Beyond that, the Grand Guignol gave rise to the popular image of the mad scientist. Despite André de Lorde having decent working relationships with some doctors, it was clear he had some of the same contemporary suspicions as others of medical institutions and many who worked within them. Many of his plays categorized medical researchers as mad men, held only in esteem due to the social contract and the hope that their deranged research might bring some useful fruit. It never did. The plays of de Lorde influenced the trope so heavily in popular culture that it can likely be pointed to as the reason Victor Frankenstein changed so drastically from the novel in other portrayals on stage and in film–which in turn influenced the trope from there on.

An example of a mad scientist play, credit Getty Images.

Of course, the Grand Guignol influenced horror as an entire genre as well. Until that point, horror was viewed as solely escapism: stories of fantasy with ghosts, witches, and fictional creatures which were (usually) defeated by the end of the tale. In contrast, the stories of de Lorde and his cohorts frightened audiences with tales that were exaggerated, yes, but still within the realm of possibility. While the psychological did often devolve to mindless violence in the theater, it still frightened audiences with the reality of possibility. The Grand Guignol audience became known to be as rowdy as the goings on on-stage, with guests fainting, heaving, or screaming and fleeing from their seats. 

To quote Jason Colavito in his text Knowing Fear: Science, Knowledge and the Development of the Horror Genre: “Horror became a vehicle for ideas and philosophy where deep insights gave way to spectacle, and spectacle to violence and gore, until in the end little was left but the gore.”

An English version of the Grand Guignol opened in London in 1908 and again in the 1920s, under the direction of Jose Levy. It featured stellar talents on stage, including performances by Sybil Thorndike and Noël Coward. Several of these plays were filmed and still exist at the BFI National Archive. The Grand Guignol has had massive influences on British horror, particularly as the play morphed into the film as production studios such as Hammer Films opened their doors.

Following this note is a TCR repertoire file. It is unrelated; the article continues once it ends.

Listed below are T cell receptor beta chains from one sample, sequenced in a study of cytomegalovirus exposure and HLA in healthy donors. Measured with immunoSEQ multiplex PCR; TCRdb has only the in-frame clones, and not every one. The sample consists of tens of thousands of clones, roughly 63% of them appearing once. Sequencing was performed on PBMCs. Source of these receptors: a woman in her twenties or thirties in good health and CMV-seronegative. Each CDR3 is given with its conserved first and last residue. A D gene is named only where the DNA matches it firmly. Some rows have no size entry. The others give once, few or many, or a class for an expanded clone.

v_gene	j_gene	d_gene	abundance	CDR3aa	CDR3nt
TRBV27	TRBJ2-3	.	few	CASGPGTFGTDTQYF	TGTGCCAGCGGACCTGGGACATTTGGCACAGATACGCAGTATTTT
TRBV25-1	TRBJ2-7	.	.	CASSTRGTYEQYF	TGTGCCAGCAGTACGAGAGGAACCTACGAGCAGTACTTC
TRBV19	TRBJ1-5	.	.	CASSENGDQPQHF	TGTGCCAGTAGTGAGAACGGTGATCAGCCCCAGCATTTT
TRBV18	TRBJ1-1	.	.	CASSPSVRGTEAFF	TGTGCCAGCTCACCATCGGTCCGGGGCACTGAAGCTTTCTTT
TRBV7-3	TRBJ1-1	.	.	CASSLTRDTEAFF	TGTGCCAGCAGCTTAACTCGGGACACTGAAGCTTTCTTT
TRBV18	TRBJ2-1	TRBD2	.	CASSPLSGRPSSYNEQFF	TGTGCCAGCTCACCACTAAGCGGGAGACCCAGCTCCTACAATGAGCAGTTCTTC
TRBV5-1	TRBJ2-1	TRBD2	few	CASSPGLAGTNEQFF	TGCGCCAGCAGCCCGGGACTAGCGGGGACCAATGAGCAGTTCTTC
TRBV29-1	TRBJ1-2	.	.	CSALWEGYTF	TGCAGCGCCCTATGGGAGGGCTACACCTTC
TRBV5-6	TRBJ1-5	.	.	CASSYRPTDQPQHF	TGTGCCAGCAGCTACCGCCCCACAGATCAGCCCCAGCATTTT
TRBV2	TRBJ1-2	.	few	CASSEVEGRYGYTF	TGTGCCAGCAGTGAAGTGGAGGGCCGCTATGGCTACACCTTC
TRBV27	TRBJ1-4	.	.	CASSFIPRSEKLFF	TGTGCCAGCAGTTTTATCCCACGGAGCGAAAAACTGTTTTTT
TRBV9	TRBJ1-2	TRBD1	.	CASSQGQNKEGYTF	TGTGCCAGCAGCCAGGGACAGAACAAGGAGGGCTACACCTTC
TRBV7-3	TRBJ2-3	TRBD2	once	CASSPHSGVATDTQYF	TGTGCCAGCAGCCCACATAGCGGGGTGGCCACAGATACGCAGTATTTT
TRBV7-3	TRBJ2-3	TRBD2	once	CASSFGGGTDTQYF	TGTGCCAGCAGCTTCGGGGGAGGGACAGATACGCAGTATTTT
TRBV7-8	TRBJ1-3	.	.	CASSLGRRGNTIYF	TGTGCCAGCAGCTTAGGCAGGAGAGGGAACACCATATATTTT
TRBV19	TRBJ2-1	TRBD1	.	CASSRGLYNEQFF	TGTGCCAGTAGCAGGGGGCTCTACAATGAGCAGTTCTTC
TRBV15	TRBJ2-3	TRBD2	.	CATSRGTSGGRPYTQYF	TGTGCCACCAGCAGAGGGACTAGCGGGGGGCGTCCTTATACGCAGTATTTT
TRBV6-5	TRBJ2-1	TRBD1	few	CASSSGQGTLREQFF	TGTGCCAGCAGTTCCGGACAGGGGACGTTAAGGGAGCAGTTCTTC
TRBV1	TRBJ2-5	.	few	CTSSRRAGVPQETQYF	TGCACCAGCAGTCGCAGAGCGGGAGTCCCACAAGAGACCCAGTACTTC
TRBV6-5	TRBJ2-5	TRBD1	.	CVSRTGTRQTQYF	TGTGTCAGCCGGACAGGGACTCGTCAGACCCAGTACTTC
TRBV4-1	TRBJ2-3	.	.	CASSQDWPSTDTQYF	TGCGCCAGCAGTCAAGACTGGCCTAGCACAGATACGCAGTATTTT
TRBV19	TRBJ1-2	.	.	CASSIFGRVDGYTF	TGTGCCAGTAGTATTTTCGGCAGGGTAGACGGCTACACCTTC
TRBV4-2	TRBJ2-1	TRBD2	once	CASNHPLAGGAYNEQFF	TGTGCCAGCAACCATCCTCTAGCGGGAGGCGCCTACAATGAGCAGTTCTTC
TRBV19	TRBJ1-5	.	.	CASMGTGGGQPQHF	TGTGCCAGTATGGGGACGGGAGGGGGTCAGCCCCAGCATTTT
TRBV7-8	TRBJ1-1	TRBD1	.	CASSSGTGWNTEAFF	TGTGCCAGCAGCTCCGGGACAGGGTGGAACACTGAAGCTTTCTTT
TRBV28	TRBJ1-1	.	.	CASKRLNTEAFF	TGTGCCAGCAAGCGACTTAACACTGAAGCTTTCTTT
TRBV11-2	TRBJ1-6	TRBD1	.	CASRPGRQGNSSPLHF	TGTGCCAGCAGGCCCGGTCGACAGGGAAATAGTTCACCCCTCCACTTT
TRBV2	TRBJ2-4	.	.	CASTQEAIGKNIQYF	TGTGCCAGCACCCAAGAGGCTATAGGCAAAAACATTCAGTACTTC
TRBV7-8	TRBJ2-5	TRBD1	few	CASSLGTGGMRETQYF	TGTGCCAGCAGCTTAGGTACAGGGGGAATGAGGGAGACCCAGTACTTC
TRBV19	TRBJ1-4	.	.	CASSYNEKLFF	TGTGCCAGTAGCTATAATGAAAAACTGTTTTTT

There was also the technical engineering aspect of the theater which made it so unique. Actor and effects artist Paul Ratineau pioneered countless illusions still built off of in horror productions: fake blood that congealed under stage light, realistic false eyeballs, and makeup which melted like an acid burn. Why, the man even invented a method of artificially flaying another actor alive live on stage! It’s no wonder that it’s difficult to believe all of the tales of faintings are apocryphal–after all, the sound of artificial skin ripping and tearing as it was shredded from the body surely elicited an audience reaction. 

This, combined with the gimmick of advertising an on-site doctor to help those of weak constitution who passed out at the sight of such violence, sold countless tickets to the box office.

Credit to Getty Images.

Until it didn’t.

Despite its resonant influence on culture, the horrors of the Grand Guignol would soon pale. The site that was once as popular a destination for tourists to the City of Lights as the Eiffel Tower would have a dramatic fall off of patronage. It was not due to lack of creativity on behalf of the directors, though, nor could it wholly be blamed on the rise of films alone. Rather it was the horrifying creativity of real world forces, as World War I ripped across Europe, bringing with it untold horrors that had never been witnessed or imagined before. It only struggled more after World War II; no one could laugh at horror after the revelations of what happened at the German labor camps.